Pickets Rally at Estate of S&L; Figure : Demonstration: About 40 people gather in front of Bill Waters' home, saying taxpayers shouldn't be stuck with bill for the thrift crisis.


About 40 frustrated taxpayers demonstrated Thursday evening in front of the $1.9-million estate of Bill Walters, a key figure in the collapse of a Denver savings and loan, saying they were angry about footing the bill for the nation's S&L; crisis.

Walters, a Denver developer and former business associate of Neil Bush, defaulted on $96 million in loans from the now defunct Silverado Banking, Savings & Loan. The thrift's collapse--which authorities blame in part on Walters--is expected to cost taxpayers $1 billion.

The protesters gathered in front of the gated estate of Walters and his wife, Jacqueline, filling the exclusive neighborhood with the sound of loud chants such as: "What do we want? Our money back! When do we want it? Now!"

They also carried signs bearing messages that read: "No More Swilling at the Public Trough" and "Is Bill Hiding Behind the Bushes?"

"We could fit my little condo in their garage," said protester Barbara Lo Bue, 51, a Laguna Niguel teacher. "This makes me so angry."

Added Ken Balter, 62, a retired Santa Ana businessman: "If I were to walk into a savings and loan with a gun and ask for all the money they had in the drawer, I'd go to jail. These guys didn't have a gun, but they did the same thing and they're not going to jail."

The Justice Department has refused to say whether Walters is the target of any investigation. He has not been charged with any wrongdoing in connection with the collapse of the Denver thrift.

A man answering the driveway intercom at the Walters home said: "I'm sorry, there's no comment right now." He said Walters was not at home.

Walters, 44, had told the House Banking Committee in June that he was broke but "staying alive for another day so that I can pay every dime back if I can."

The Times first reported two weeks ago that Walters was living in grand style in Orange County. Besides the Newport Beach estate, Walters' wife owns a $250,000 mobile home on prime oceanfront property near Laguna Beach and a $1-million desert retreat in the exclusive Vintage Club in Indian Wells.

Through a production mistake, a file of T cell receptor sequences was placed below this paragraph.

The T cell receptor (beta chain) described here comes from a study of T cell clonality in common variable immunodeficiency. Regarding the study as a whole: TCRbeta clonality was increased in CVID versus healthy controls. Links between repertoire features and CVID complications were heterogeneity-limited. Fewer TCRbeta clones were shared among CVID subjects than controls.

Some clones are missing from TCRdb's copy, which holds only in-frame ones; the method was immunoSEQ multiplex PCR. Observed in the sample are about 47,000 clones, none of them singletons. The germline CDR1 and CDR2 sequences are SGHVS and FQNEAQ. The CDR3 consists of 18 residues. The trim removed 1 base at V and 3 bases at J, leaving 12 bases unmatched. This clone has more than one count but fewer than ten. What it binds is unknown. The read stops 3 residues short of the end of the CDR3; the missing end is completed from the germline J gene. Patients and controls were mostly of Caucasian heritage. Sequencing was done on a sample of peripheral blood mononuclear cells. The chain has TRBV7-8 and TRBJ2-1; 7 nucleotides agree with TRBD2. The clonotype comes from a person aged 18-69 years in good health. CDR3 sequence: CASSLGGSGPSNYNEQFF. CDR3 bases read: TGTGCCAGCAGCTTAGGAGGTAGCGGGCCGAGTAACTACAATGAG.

Disclosure of the Walters' lifestyle has fueled outrage on both Capitol Hill and Main Street.

"I was screaming and ranting and raving about this savings and loan fraud and what it's going to cost the country, and I told my daughter no one was doing anything about it," said Janice Graham, a retired Laguna Hills schoolteacher and the rally's organizer. "She said, 'Well, you aren't doing anything either.' "

Graham, 54, said she called everyone from the National Organization for Women to senior citizens at Leisure World looking for protesters.

KABC radio talk show host Bill Press--along with a local newspaper columnist--were encouraging people to show up at Walters' home.

"I think this (the savings and loan crisis) is the greatest heist in the history of American bank robberies, and it's the American people who have to pay the price. The American people should be outraged," Press said. "This demonstration is the way to get the attention of the executive and legislative branches."

Rep. Frank Annunzio (D-Ill.) asked Walters in a July 26 letter to reappear before Congress on Sept. 6 to explain his lifestyle. The chairman of the House Financial Institutions subcommittee set a deadline of yesterday for Walters to come forward voluntarily. Walters did not respond, so Annunzio said Thursday he will now seek a subpoena.

Meanwhile, real estate sources say Walters may be moving. Prudential California Realty has apparently been given an opportunity to sell the Newport Beach home. The asking price was not available Thursday, and agents there refused to comment.

Copyright © 2019, Los Angeles Times
EDITION: California | U.S. & World